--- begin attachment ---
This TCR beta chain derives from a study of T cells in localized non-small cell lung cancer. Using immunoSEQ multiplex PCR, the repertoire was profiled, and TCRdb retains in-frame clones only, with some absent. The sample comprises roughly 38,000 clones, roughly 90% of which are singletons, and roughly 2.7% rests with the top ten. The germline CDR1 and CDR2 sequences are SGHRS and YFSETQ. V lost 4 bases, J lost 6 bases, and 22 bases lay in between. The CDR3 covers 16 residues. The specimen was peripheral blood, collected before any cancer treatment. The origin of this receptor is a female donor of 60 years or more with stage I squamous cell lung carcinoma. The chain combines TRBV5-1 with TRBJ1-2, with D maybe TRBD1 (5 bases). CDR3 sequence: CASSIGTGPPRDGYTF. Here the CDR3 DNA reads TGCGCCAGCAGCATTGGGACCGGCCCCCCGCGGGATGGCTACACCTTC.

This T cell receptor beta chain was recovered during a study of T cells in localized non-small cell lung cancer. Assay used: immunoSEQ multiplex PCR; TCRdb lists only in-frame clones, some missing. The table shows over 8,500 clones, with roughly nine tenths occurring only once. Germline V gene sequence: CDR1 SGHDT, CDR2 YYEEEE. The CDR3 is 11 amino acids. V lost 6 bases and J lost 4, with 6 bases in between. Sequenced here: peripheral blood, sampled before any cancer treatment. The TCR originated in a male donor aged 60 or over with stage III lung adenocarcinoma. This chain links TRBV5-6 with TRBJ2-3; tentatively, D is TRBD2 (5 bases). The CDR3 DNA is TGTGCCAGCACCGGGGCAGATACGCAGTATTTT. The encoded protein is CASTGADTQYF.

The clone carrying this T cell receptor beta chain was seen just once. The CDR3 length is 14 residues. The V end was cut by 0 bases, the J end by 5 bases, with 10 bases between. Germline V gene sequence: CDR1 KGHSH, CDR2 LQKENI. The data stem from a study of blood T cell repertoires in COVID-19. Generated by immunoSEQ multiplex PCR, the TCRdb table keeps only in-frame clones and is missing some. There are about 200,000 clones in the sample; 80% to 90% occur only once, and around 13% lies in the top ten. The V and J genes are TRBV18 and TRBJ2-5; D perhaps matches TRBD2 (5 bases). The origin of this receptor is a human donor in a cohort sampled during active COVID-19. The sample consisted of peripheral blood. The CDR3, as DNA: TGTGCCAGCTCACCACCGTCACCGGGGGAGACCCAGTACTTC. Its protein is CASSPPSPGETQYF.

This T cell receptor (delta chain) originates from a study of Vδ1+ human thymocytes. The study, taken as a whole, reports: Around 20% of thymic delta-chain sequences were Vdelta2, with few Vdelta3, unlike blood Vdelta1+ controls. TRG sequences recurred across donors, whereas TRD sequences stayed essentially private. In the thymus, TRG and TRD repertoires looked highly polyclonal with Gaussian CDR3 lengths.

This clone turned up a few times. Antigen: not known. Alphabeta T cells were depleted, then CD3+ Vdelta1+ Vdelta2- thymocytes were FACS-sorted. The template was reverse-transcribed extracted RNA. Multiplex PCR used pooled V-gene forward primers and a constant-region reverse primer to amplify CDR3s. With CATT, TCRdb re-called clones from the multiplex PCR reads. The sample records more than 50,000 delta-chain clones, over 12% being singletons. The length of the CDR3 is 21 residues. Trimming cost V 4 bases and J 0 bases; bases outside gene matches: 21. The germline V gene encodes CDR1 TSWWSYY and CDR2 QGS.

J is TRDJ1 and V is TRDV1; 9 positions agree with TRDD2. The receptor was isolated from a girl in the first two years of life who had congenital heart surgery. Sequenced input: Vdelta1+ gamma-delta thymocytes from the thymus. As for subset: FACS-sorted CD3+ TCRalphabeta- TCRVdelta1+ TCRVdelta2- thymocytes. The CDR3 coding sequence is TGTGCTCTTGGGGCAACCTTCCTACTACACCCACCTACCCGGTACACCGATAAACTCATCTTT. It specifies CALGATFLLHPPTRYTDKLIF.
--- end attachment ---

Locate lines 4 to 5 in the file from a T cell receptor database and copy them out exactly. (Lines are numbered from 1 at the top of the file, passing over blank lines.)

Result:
This T cell receptor (delta chain) originates from a study of Vδ1+ human thymocytes. The study, taken as a whole, reports: Around 20% of thymic delta-chain sequences were Vdelta2, with few Vdelta3, unlike blood Vdelta1+ controls. TRG sequences recurred across donors, whereas TRD sequences stayed essentially private. In the thymus, TRG and TRD repertoires looked highly polyclonal with Gaussian CDR3 lengths.

This clone turned up a few times. Antigen: not known. Alphabeta T cells were depleted, then CD3+ Vdelta1+ Vdelta2- thymocytes were FACS-sorted. The template was reverse-transcribed extracted RNA. Multiplex PCR used pooled V-gene forward primers and a constant-region reverse primer to amplify CDR3s. With CATT, TCRdb re-called clones from the multiplex PCR reads. The sample records more than 50,000 delta-chain clones, over 12% being singletons. The length of the CDR3 is 21 residues. Trimming cost V 4 bases and J 0 bases; bases outside gene matches: 21. The germline V gene encodes CDR1 TSWWSYY and CDR2 QGS.